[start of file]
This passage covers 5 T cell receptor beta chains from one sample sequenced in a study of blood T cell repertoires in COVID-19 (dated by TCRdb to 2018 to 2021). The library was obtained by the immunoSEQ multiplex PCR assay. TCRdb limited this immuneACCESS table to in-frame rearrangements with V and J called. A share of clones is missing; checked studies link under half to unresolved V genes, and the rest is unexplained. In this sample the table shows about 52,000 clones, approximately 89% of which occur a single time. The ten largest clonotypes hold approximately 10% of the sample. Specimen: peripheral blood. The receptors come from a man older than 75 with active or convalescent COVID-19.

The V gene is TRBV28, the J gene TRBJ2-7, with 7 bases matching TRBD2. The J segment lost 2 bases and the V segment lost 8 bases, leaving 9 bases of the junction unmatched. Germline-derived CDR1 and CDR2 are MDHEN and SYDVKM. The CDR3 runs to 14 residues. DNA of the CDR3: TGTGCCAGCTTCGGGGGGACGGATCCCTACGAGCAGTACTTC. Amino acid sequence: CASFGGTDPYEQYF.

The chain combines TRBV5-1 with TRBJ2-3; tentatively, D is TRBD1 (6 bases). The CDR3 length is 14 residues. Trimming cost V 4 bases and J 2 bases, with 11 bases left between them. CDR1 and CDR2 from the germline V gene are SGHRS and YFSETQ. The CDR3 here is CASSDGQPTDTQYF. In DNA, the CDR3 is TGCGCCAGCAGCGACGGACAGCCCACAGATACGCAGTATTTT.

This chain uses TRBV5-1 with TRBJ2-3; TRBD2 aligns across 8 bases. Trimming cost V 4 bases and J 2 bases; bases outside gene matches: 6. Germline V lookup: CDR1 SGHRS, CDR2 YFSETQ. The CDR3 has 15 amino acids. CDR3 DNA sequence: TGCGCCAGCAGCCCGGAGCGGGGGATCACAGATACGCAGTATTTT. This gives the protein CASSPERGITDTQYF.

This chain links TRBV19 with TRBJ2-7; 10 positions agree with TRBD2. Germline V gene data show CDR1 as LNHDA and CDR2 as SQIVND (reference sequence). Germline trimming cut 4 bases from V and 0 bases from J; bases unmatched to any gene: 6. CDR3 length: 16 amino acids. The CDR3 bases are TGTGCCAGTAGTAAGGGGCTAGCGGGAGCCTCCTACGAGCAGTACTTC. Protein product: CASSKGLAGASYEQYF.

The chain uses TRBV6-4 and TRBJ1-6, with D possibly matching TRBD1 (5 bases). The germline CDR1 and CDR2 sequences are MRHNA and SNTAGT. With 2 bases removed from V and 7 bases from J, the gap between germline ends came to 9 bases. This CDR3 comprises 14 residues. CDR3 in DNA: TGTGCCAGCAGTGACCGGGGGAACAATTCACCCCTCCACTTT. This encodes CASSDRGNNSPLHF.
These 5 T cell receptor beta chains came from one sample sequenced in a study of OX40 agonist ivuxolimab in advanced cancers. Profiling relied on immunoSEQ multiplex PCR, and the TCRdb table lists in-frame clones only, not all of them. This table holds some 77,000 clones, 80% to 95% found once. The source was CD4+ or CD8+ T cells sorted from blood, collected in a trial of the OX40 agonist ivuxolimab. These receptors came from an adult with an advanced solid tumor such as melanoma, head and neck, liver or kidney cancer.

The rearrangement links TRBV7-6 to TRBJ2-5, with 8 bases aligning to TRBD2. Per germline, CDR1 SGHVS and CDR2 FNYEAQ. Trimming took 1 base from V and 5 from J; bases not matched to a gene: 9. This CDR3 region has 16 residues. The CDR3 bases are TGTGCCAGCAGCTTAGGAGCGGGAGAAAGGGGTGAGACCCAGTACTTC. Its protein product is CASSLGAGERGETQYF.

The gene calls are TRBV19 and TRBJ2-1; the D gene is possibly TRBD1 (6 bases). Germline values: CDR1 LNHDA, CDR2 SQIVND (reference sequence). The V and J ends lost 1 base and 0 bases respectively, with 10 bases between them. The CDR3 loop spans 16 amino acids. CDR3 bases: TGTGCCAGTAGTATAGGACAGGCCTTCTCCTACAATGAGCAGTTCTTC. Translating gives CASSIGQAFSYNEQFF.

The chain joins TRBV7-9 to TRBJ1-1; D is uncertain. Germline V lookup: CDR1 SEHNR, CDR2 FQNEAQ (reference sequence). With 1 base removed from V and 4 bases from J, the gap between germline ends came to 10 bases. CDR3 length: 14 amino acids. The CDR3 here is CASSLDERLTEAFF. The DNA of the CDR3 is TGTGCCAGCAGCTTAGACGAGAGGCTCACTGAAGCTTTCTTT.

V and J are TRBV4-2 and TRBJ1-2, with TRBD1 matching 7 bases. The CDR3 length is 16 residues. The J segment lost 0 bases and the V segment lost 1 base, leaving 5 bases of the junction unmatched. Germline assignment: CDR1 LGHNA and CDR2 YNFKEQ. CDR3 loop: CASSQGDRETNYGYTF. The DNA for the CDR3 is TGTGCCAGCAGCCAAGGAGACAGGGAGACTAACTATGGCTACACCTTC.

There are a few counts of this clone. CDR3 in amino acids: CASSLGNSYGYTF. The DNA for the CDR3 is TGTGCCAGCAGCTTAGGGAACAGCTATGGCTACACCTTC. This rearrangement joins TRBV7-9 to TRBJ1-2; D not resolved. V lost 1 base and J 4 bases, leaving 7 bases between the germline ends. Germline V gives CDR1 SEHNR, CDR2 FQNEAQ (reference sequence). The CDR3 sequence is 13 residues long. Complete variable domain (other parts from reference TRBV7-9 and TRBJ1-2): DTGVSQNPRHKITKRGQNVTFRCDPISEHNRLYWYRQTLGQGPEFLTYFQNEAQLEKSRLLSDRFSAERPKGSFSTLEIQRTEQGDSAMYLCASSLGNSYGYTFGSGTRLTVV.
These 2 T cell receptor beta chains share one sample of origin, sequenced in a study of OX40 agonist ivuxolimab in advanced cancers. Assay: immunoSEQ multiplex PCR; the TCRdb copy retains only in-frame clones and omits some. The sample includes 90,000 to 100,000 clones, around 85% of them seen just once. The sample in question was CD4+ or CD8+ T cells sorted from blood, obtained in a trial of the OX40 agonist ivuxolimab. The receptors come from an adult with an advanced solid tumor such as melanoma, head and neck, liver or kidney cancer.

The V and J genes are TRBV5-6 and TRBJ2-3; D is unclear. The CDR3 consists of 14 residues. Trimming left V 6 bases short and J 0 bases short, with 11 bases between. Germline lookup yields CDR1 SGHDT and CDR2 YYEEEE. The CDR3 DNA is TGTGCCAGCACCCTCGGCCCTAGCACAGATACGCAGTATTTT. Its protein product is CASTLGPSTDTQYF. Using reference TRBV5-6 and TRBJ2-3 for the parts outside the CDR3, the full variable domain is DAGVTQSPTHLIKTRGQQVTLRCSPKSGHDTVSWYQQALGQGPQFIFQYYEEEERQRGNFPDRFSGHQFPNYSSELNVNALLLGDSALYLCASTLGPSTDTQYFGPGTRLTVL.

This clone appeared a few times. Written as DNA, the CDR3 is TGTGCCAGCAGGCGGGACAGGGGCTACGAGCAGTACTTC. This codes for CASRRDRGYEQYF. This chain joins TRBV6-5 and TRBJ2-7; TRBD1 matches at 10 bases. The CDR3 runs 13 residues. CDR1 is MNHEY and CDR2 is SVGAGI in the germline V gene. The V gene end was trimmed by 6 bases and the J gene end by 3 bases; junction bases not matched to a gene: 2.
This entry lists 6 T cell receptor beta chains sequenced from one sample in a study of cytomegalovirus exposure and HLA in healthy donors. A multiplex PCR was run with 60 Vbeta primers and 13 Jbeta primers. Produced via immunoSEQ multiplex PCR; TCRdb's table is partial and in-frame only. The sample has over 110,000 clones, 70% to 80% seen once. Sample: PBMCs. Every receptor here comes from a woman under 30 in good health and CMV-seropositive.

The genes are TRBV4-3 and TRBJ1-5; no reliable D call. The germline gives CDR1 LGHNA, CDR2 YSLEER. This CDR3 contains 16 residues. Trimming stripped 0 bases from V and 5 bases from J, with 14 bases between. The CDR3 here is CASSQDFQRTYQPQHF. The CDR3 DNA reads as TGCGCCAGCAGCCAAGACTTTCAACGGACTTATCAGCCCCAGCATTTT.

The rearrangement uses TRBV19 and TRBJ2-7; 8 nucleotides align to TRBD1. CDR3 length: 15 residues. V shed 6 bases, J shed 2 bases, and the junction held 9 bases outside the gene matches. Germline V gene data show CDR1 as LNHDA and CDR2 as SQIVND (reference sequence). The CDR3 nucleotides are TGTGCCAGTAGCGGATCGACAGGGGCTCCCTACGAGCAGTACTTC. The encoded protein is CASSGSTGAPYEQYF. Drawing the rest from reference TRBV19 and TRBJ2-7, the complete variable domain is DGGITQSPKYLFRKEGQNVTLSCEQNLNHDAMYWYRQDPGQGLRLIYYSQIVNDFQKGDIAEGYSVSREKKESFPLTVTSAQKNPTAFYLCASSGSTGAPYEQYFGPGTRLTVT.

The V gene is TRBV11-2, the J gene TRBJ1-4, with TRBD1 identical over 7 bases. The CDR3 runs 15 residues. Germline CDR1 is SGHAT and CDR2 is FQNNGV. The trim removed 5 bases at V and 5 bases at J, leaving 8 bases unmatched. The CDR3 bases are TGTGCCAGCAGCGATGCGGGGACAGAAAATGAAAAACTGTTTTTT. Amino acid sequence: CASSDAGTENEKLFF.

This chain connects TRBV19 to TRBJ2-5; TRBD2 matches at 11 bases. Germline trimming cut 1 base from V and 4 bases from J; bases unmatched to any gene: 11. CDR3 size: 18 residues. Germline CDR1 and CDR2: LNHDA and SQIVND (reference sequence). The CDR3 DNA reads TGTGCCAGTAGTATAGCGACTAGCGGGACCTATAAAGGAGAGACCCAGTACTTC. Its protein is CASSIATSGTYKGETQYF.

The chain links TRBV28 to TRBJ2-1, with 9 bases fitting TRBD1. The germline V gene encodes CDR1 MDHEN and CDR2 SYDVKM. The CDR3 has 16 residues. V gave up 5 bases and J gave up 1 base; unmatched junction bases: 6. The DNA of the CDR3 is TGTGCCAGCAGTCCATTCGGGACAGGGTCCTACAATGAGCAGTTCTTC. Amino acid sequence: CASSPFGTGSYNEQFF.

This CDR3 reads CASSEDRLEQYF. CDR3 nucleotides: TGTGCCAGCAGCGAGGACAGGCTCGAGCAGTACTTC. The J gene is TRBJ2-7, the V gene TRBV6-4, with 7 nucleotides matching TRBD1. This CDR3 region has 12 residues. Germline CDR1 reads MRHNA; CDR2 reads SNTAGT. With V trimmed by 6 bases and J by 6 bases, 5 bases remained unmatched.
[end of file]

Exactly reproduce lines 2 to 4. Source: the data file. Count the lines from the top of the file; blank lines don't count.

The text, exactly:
The V gene is TRBV28, the J gene TRBJ2-7, with 7 bases matching TRBD2. The J segment lost 2 bases and the V segment lost 8 bases, leaving 9 bases of the junction unmatched. Germline-derived CDR1 and CDR2 are MDHEN and SYDVKM. The CDR3 runs to 14 residues. DNA of the CDR3: TGTGCCAGCTTCGGGGGGACGGATCCCTACGAGCAGTACTTC. Amino acid sequence: CASFGGTDPYEQYF.

The chain combines TRBV5-1 with TRBJ2-3; tentatively, D is TRBD1 (6 bases). The CDR3 length is 14 residues. Trimming cost V 4 bases and J 2 bases, with 11 bases left between them. CDR1 and CDR2 from the germline V gene are SGHRS and YFSETQ. The CDR3 here is CASSDGQPTDTQYF. In DNA, the CDR3 is TGCGCCAGCAGCGACGGACAGCCCACAGATACGCAGTATTTT.

This chain uses TRBV5-1 with TRBJ2-3; TRBD2 aligns across 8 bases. Trimming cost V 4 bases and J 2 bases; bases outside gene matches: 6. Germline V lookup: CDR1 SGHRS, CDR2 YFSETQ. The CDR3 has 15 amino acids. CDR3 DNA sequence: TGCGCCAGCAGCCCGGAGCGGGGGATCACAGATACGCAGTATTTT. This gives the protein CASSPERGITDTQYF.